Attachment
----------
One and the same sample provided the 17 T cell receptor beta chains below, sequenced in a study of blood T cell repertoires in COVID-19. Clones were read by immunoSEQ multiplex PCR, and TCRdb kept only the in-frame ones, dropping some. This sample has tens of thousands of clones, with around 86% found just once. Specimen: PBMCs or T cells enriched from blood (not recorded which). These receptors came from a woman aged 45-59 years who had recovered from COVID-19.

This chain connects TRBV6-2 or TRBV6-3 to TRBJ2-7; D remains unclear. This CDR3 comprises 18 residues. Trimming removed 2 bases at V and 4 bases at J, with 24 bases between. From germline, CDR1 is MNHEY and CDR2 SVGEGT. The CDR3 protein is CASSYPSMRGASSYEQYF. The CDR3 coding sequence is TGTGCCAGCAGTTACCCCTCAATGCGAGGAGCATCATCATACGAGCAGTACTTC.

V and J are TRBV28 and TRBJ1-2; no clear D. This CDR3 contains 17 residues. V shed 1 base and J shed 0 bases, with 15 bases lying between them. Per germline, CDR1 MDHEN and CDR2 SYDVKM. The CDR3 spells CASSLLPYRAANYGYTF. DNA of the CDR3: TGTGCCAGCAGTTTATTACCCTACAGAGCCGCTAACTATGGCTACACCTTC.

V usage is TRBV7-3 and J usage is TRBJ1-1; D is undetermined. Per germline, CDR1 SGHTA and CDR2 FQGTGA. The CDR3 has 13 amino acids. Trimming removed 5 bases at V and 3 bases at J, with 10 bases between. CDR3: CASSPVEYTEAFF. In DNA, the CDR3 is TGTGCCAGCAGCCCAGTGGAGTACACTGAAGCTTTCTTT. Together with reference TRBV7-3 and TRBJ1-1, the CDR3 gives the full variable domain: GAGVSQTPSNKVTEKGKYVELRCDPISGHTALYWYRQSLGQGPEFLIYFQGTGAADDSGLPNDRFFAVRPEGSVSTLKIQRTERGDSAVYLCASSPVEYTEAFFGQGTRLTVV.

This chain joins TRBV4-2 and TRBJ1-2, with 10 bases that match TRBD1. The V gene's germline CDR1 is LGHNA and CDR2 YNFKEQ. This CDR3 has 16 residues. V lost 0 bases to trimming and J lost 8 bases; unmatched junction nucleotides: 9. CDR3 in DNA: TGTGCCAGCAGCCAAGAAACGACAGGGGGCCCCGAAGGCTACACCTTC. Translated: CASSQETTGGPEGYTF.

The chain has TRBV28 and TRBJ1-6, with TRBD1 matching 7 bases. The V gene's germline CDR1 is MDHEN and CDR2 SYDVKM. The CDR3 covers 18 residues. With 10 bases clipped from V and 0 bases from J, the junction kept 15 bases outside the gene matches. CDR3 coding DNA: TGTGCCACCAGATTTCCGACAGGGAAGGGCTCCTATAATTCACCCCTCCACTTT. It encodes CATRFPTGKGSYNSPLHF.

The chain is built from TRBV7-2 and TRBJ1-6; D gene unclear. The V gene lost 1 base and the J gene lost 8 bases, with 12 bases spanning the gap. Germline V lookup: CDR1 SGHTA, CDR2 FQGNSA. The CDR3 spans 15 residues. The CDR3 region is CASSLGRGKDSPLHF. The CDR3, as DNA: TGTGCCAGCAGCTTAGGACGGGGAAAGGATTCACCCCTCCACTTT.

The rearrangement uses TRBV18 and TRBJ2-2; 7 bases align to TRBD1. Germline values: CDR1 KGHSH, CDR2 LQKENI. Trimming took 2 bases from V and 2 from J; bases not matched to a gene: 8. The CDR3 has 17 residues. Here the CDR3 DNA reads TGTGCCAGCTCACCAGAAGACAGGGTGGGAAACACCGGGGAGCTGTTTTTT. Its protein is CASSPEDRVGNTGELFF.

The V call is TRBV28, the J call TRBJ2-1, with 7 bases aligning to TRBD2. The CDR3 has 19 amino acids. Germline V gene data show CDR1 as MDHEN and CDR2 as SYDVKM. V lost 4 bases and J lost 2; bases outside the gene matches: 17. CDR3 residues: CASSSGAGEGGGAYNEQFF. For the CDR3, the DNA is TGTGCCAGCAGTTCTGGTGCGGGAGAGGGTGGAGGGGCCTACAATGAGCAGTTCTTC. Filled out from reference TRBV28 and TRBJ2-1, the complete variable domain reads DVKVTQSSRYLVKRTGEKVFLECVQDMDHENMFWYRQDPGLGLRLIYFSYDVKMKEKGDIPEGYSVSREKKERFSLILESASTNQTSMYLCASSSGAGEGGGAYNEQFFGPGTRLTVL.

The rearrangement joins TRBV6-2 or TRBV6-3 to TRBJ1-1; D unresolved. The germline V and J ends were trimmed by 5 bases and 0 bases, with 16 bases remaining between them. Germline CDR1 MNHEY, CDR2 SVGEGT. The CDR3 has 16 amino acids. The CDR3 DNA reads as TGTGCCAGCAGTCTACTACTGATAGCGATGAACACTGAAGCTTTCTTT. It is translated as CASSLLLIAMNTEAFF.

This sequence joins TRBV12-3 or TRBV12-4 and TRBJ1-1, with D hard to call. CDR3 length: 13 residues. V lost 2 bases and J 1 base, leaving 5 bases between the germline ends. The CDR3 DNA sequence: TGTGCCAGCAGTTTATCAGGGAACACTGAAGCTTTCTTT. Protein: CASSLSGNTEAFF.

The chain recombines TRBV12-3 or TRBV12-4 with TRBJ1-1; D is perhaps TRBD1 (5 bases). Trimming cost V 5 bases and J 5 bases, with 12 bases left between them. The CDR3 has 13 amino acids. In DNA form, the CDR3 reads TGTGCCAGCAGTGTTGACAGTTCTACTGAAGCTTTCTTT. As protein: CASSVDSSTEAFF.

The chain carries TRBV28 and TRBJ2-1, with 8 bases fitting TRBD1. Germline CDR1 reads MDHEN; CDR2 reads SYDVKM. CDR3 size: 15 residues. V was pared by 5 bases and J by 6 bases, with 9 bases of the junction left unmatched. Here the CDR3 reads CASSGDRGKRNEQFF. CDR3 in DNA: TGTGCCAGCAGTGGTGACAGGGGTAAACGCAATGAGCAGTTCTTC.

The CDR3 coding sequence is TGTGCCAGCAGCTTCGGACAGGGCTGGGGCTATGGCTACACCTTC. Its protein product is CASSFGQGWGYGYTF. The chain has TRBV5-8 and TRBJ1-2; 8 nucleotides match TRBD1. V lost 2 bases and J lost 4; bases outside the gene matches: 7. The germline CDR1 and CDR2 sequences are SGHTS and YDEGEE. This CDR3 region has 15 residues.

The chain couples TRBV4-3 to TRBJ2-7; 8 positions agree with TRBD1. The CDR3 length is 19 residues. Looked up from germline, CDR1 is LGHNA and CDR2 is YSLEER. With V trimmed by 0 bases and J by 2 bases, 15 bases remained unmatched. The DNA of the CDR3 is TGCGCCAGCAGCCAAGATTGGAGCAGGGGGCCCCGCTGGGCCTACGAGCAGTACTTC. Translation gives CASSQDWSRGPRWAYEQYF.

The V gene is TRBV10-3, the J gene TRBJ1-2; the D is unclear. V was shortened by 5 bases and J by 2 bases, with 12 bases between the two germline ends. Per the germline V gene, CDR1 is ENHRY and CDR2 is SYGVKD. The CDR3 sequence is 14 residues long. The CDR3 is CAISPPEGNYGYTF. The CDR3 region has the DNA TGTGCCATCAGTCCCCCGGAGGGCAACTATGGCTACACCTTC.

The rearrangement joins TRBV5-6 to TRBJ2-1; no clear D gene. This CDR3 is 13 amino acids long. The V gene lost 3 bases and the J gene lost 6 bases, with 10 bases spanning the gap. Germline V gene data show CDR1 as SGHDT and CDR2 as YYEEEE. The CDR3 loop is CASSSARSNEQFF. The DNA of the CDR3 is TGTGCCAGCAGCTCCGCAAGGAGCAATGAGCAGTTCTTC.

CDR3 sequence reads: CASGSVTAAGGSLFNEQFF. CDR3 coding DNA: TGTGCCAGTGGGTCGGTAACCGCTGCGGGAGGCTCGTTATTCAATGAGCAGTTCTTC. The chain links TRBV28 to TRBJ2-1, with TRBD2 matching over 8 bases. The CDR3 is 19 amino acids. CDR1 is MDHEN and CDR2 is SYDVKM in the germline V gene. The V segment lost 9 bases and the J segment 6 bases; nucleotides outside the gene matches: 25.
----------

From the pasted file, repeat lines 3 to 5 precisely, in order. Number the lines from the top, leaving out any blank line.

V and J are TRBV28 and TRBJ1-2; no clear D. This CDR3 contains 17 residues. V shed 1 base and J shed 0 bases, with 15 bases lying between them. Per germline, CDR1 MDHEN and CDR2 SYDVKM. The CDR3 spells CASSLLPYRAANYGYTF. DNA of the CDR3: TGTGCCAGCAGTTTATTACCCTACAGAGCCGCTAACTATGGCTACACCTTC.

V usage is TRBV7-3 and J usage is TRBJ1-1; D is undetermined. Per germline, CDR1 SGHTA and CDR2 FQGTGA. The CDR3 has 13 amino acids. Trimming removed 5 bases at V and 3 bases at J, with 10 bases between. CDR3: CASSPVEYTEAFF. In DNA, the CDR3 is TGTGCCAGCAGCCCAGTGGAGTACACTGAAGCTTTCTTT. Together with reference TRBV7-3 and TRBJ1-1, the CDR3 gives the full variable domain: GAGVSQTPSNKVTEKGKYVELRCDPISGHTALYWYRQSLGQGPEFLIYFQGTGAADDSGLPNDRFFAVRPEGSVSTLKIQRTERGDSAVYLCASSPVEYTEAFFGQGTRLTVV.

This chain joins TRBV4-2 and TRBJ1-2, with 10 bases that match TRBD1. The V gene's germline CDR1 is LGHNA and CDR2 YNFKEQ. This CDR3 has 16 residues. V lost 0 bases to trimming and J lost 8 bases; unmatched junction nucleotides: 9. CDR3 in DNA: TGTGCCAGCAGCCAAGAAACGACAGGGGGCCCCGAAGGCTACACCTTC. Translated: CASSQETTGGPEGYTF.